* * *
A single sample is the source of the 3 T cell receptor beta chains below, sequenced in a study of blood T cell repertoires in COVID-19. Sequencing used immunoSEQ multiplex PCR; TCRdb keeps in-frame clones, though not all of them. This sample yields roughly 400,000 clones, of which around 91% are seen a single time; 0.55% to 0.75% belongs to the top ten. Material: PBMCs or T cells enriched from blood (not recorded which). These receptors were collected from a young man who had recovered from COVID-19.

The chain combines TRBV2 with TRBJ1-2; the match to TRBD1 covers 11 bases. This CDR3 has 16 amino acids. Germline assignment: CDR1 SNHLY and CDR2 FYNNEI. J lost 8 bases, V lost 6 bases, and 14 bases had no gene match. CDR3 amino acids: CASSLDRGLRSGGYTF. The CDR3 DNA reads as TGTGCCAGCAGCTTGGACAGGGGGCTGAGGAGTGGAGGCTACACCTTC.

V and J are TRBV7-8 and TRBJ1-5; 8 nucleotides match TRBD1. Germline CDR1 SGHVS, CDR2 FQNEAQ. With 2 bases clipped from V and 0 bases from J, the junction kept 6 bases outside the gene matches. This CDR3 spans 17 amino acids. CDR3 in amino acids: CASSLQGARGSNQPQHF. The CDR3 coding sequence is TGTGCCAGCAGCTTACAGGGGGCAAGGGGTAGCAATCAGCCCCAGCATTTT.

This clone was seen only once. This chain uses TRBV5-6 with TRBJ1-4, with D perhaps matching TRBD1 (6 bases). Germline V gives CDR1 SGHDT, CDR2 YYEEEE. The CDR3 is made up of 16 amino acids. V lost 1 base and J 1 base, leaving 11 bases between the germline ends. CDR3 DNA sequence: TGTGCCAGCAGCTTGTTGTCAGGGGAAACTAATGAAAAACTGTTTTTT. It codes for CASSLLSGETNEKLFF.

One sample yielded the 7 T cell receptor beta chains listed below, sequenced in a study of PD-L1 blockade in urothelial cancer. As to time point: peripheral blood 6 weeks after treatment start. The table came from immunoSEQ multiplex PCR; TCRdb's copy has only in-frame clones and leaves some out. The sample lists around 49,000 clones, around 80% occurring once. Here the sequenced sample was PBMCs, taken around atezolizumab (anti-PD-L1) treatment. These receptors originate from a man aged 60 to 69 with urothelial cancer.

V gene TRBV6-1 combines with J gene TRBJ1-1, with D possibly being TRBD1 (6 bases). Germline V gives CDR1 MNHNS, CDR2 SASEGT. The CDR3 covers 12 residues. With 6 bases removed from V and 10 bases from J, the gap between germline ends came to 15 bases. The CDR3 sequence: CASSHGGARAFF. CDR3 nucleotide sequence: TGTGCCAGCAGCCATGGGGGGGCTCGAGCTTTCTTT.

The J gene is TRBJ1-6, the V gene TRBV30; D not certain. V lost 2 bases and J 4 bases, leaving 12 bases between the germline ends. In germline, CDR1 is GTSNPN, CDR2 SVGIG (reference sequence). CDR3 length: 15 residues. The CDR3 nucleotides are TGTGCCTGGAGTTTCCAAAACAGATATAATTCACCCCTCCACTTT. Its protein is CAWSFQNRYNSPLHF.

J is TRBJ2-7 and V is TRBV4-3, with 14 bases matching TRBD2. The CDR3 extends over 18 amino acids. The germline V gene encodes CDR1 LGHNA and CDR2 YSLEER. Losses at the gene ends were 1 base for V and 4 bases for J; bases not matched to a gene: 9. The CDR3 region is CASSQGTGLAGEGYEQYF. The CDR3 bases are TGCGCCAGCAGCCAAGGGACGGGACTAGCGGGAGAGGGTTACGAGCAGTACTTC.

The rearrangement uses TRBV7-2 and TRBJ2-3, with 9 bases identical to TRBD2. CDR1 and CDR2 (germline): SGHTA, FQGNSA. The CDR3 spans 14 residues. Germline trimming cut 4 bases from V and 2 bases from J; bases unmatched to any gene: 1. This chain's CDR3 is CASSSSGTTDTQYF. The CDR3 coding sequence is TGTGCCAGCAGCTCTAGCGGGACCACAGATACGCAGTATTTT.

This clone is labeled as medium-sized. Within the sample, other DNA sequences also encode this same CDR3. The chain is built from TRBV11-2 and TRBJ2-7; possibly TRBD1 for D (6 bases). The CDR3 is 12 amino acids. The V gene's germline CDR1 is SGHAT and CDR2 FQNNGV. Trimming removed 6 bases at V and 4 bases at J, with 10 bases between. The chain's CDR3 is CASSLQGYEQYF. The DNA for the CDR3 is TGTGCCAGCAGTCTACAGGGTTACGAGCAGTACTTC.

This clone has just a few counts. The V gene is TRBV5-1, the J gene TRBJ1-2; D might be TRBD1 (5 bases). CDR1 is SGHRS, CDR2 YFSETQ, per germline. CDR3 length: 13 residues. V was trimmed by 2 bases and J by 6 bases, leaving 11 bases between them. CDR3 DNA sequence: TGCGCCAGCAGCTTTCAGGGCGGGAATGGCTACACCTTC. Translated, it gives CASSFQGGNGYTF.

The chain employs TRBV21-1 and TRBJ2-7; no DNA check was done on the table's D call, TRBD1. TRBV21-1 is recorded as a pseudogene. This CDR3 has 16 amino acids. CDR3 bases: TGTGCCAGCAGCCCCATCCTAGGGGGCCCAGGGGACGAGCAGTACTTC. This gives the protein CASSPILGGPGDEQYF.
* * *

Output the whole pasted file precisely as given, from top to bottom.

A single sample is the source of the 3 T cell receptor beta chains below, sequenced in a study of blood T cell repertoires in COVID-19. Sequencing used immunoSEQ multiplex PCR; TCRdb keeps in-frame clones, though not all of them. This sample yields roughly 400,000 clones, of which around 91% are seen a single time; 0.55% to 0.75% belongs to the top ten. Material: PBMCs or T cells enriched from blood (not recorded which). These receptors were collected from a young man who had recovered from COVID-19.

The chain combines TRBV2 with TRBJ1-2; the match to TRBD1 covers 11 bases. This CDR3 has 16 amino acids. Germline assignment: CDR1 SNHLY and CDR2 FYNNEI. J lost 8 bases, V lost 6 bases, and 14 bases had no gene match. CDR3 amino acids: CASSLDRGLRSGGYTF. The CDR3 DNA reads as TGTGCCAGCAGCTTGGACAGGGGGCTGAGGAGTGGAGGCTACACCTTC.

V and J are TRBV7-8 and TRBJ1-5; 8 nucleotides match TRBD1. Germline CDR1 SGHVS, CDR2 FQNEAQ. With 2 bases clipped from V and 0 bases from J, the junction kept 6 bases outside the gene matches. This CDR3 spans 17 amino acids. CDR3 in amino acids: CASSLQGARGSNQPQHF. The CDR3 coding sequence is TGTGCCAGCAGCTTACAGGGGGCAAGGGGTAGCAATCAGCCCCAGCATTTT.

This clone was seen only once. This chain uses TRBV5-6 with TRBJ1-4, with D perhaps matching TRBD1 (6 bases). Germline V gives CDR1 SGHDT, CDR2 YYEEEE. The CDR3 is made up of 16 amino acids. V lost 1 base and J 1 base, leaving 11 bases between the germline ends. CDR3 DNA sequence: TGTGCCAGCAGCTTGTTGTCAGGGGAAACTAATGAAAAACTGTTTTTT. It codes for CASSLLSGETNEKLFF.

One sample yielded the 7 T cell receptor beta chains listed below, sequenced in a study of PD-L1 blockade in urothelial cancer. As to time point: peripheral blood 6 weeks after treatment start. The table came from immunoSEQ multiplex PCR; TCRdb's copy has only in-frame clones and leaves some out. The sample lists around 49,000 clones, around 80% occurring once. Here the sequenced sample was PBMCs, taken around atezolizumab (anti-PD-L1) treatment. These receptors originate from a man aged 60 to 69 with urothelial cancer.

V gene TRBV6-1 combines with J gene TRBJ1-1, with D possibly being TRBD1 (6 bases). Germline V gives CDR1 MNHNS, CDR2 SASEGT. The CDR3 covers 12 residues. With 6 bases removed from V and 10 bases from J, the gap between germline ends came to 15 bases. The CDR3 sequence: CASSHGGARAFF. CDR3 nucleotide sequence: TGTGCCAGCAGCCATGGGGGGGCTCGAGCTTTCTTT.

The J gene is TRBJ1-6, the V gene TRBV30; D not certain. V lost 2 bases and J 4 bases, leaving 12 bases between the germline ends. In germline, CDR1 is GTSNPN, CDR2 SVGIG (reference sequence). CDR3 length: 15 residues. The CDR3 nucleotides are TGTGCCTGGAGTTTCCAAAACAGATATAATTCACCCCTCCACTTT. Its protein is CAWSFQNRYNSPLHF.

J is TRBJ2-7 and V is TRBV4-3, with 14 bases matching TRBD2. The CDR3 extends over 18 amino acids. The germline V gene encodes CDR1 LGHNA and CDR2 YSLEER. Losses at the gene ends were 1 base for V and 4 bases for J; bases not matched to a gene: 9. The CDR3 region is CASSQGTGLAGEGYEQYF. The CDR3 bases are TGCGCCAGCAGCCAAGGGACGGGACTAGCGGGAGAGGGTTACGAGCAGTACTTC.

The rearrangement uses TRBV7-2 and TRBJ2-3, with 9 bases identical to TRBD2. CDR1 and CDR2 (germline): SGHTA, FQGNSA. The CDR3 spans 14 residues. Germline trimming cut 4 bases from V and 2 bases from J; bases unmatched to any gene: 1. This chain's CDR3 is CASSSSGTTDTQYF. The CDR3 coding sequence is TGTGCCAGCAGCTCTAGCGGGACCACAGATACGCAGTATTTT.

This clone is labeled as medium-sized. Within the sample, other DNA sequences also encode this same CDR3. The chain is built from TRBV11-2 and TRBJ2-7; possibly TRBD1 for D (6 bases). The CDR3 is 12 amino acids. The V gene's germline CDR1 is SGHAT and CDR2 FQNNGV. Trimming removed 6 bases at V and 4 bases at J, with 10 bases between. The chain's CDR3 is CASSLQGYEQYF. The DNA for the CDR3 is TGTGCCAGCAGTCTACAGGGTTACGAGCAGTACTTC.

This clone has just a few counts. The V gene is TRBV5-1, the J gene TRBJ1-2; D might be TRBD1 (5 bases). CDR1 is SGHRS, CDR2 YFSETQ, per germline. CDR3 length: 13 residues. V was trimmed by 2 bases and J by 6 bases, leaving 11 bases between them. CDR3 DNA sequence: TGCGCCAGCAGCTTTCAGGGCGGGAATGGCTACACCTTC. Translated, it gives CASSFQGGNGYTF.

The chain employs TRBV21-1 and TRBJ2-7; no DNA check was done on the table's D call, TRBD1. TRBV21-1 is recorded as a pseudogene. This CDR3 has 16 amino acids. CDR3 bases: TGTGCCAGCAGCCCCATCCTAGGGGGCCCAGGGGACGAGCAGTACTTC. This gives the protein CASSPILGGPGDEQYF.